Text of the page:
8. On One Stop Security and non-passenger screening, the United States has implemented and provided information on its risk-based assessment of security controls applied in relation to EU-bound flights. The European Commission intends to analyse that information with respect of the One Stop Security arrangement.
9. The European delegation raised its concerns with regard to the Notice of Proposed Rule Making on Foreign Repair Stations, especially with respect to possible distortion of the market. The U.S. delegation acknowledged these concerns. The Parties intend to work together on the implementation of the inspection regime, using existing arrangements where appropriate.
Pre-clearance of passengers and goods coming to the U.S.
10. The European delegation sought information about the pre-clearance of U.S.-bound passengers through airport hubs in the Gulf States and expressed concern over the potential competitive advantage in favour of Gulf carriers and airport hubs over those in Europe. The U.S. delegation explained the background and scope of U.S. preclearance operations, and said that the concerns raised by the European delegation will be relayed to the Department of Homeland Security.
PNR: latest developments
11. The European and U.S. delegations welcomed the European Parliament's consent of 19 April 2012 to the new EU-U.S. Passenger Name Record (PNR) agreement on the transfer of air passengers' data for flights from the EU to the United States. The two delegations acknowledged it was a good example of beneficial and productive cooperation in fighting terrorism and serious transnational crime; the European delegation added that it also provided for improved protection of passenger data.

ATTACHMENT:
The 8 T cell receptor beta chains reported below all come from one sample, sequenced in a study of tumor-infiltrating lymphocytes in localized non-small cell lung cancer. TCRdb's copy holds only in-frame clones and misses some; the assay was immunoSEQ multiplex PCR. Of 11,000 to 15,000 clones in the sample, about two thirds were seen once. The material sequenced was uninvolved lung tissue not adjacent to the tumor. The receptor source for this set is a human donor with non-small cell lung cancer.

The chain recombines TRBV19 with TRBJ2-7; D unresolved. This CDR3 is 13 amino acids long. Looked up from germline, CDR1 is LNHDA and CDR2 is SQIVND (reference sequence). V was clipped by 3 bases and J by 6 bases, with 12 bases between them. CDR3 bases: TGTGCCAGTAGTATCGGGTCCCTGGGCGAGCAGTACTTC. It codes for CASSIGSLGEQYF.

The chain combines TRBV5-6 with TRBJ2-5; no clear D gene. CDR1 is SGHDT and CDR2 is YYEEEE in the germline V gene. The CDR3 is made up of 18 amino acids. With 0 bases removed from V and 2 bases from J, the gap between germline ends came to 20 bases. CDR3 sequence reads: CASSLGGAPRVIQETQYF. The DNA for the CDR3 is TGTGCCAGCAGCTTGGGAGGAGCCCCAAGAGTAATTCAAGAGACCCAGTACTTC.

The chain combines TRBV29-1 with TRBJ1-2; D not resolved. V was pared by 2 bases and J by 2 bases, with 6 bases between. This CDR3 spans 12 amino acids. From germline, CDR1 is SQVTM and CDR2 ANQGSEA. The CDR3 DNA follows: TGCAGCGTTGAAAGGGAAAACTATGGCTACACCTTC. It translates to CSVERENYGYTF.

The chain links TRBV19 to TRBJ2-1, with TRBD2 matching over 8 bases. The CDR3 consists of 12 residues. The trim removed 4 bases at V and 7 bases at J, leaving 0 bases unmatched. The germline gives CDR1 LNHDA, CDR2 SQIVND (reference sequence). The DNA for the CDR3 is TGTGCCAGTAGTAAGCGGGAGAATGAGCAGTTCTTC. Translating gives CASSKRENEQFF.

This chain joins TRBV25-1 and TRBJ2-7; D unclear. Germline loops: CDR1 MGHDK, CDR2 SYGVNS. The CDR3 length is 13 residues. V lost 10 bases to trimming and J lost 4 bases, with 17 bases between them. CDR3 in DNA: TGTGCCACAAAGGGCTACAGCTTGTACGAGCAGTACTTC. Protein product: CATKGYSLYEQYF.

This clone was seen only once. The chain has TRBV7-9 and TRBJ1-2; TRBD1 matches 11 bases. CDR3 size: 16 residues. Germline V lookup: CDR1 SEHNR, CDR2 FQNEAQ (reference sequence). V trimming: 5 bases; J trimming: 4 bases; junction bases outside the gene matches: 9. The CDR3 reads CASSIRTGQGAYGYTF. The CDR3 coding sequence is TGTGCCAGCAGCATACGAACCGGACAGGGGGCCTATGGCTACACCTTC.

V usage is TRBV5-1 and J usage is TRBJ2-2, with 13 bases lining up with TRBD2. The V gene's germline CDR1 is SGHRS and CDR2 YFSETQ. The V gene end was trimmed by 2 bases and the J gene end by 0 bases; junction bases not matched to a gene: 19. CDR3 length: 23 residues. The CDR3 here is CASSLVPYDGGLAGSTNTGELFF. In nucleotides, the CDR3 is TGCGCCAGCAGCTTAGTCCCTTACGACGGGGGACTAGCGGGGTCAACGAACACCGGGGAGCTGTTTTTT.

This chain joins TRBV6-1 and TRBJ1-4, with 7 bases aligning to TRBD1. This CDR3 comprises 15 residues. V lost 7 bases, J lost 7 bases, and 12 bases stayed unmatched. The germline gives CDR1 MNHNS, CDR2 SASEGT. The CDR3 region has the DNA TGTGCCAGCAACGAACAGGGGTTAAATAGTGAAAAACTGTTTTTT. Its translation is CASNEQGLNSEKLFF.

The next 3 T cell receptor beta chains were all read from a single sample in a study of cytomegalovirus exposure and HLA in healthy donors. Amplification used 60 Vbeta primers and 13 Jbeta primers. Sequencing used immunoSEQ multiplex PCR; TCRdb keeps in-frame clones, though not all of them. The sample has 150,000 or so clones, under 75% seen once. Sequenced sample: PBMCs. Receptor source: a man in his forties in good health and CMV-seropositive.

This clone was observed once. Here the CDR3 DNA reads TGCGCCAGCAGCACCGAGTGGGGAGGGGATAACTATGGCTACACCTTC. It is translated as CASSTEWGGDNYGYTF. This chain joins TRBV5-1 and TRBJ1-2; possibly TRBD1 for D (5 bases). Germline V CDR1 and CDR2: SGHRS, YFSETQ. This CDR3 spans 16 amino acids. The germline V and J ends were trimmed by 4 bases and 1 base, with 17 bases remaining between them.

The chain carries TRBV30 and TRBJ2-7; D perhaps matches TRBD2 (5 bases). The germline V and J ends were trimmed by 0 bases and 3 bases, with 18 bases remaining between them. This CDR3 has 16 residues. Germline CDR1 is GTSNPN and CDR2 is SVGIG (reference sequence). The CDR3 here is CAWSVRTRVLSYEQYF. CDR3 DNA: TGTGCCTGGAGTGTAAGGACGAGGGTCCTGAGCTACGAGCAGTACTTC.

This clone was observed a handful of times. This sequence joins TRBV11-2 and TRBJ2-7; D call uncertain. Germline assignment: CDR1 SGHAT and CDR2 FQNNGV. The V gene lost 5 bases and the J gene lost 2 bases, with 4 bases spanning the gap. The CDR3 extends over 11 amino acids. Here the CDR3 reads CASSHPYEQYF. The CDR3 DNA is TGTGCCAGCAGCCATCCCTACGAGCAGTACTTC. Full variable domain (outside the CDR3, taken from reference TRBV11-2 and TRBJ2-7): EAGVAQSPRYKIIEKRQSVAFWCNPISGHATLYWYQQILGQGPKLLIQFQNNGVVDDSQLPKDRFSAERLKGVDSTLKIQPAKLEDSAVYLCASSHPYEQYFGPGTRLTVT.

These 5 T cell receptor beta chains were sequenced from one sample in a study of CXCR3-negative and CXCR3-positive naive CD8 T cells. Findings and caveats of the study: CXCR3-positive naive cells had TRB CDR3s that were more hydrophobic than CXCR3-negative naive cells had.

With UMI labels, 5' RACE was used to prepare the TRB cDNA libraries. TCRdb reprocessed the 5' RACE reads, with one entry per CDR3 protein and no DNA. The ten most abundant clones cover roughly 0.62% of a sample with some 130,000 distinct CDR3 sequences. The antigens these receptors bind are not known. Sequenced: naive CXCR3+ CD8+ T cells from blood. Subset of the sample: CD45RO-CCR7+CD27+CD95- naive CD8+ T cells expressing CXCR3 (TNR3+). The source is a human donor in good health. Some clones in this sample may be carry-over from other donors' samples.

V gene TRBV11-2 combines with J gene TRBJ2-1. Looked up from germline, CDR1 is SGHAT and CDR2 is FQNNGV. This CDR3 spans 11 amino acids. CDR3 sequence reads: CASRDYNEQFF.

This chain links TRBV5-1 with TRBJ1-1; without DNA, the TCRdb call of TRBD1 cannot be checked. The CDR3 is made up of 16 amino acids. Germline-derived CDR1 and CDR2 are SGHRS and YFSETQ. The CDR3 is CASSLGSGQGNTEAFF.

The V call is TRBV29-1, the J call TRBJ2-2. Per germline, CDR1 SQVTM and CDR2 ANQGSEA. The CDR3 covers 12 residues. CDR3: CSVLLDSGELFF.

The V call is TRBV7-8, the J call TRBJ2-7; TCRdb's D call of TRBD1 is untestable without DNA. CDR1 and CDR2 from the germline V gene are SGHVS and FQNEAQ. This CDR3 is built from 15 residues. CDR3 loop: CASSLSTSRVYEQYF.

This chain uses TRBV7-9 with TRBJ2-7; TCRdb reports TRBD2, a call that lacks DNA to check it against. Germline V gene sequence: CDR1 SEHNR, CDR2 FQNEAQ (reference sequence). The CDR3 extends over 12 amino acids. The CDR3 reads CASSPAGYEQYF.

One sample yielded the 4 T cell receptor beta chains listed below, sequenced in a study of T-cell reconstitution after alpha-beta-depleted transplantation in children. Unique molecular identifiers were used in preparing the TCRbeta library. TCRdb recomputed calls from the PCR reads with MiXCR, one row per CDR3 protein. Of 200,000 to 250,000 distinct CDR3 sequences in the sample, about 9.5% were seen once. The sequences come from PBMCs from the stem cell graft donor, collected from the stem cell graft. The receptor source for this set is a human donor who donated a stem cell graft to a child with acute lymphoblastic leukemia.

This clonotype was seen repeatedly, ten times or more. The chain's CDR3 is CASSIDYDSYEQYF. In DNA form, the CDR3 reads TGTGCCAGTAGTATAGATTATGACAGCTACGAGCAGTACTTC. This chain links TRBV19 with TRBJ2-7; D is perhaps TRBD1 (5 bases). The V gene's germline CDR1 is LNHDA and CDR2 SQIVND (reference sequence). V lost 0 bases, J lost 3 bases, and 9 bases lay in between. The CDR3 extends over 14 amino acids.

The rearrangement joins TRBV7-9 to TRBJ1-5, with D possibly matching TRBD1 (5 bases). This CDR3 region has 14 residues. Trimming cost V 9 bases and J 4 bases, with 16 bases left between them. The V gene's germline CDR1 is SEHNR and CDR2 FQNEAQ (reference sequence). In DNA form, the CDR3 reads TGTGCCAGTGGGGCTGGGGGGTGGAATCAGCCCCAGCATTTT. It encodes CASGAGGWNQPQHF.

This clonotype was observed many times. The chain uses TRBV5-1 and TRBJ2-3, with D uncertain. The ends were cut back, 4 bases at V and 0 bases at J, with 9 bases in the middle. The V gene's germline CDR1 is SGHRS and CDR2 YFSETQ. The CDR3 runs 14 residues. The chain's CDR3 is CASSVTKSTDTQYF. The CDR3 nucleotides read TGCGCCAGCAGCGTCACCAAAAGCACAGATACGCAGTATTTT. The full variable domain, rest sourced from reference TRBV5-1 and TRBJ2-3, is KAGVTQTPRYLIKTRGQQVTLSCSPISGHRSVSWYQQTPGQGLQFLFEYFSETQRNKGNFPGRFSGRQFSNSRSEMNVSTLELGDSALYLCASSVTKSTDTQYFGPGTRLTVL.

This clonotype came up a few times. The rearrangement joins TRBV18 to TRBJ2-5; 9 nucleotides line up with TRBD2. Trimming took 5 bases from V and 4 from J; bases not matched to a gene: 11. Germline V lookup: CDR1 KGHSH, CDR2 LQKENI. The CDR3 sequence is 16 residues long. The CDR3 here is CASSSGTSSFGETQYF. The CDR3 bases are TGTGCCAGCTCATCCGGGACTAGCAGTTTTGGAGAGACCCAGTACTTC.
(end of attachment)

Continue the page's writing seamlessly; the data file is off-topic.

12. The U.S. delegation confirmed the U.S. commitment to progress in ICAO and emphasised that the ICAO work was essential. The U.S. delegation stated its view that to turn the statements into effective action, the EU needs to show flexibility and help drive forward the process. The European delegation emphasised its commitment to progress in ICAO, and underlined the crucial role of EU-U.S. cooperation to advance issues in ICAO. The U.S. delegation agreed that EU-U.S. cooperation is important, but emphasized the need for broader engagement to move forward. Without prejudice to the U.S. position on the EU ETS, the U.S. delegation raised issues that U.S. carriers have encountered regarding the implementation of EU ETS provisions. The European delegation stated its willingness to help swiftly resolve any issues that may arise in relation to Member State implementation, recalling that this is a law being applied by 30 countries, and expressed interest in receiving specific examples so that complaints could be addressed. The European and U.S. delegations discussed in more detail the EU ETS carbon market report.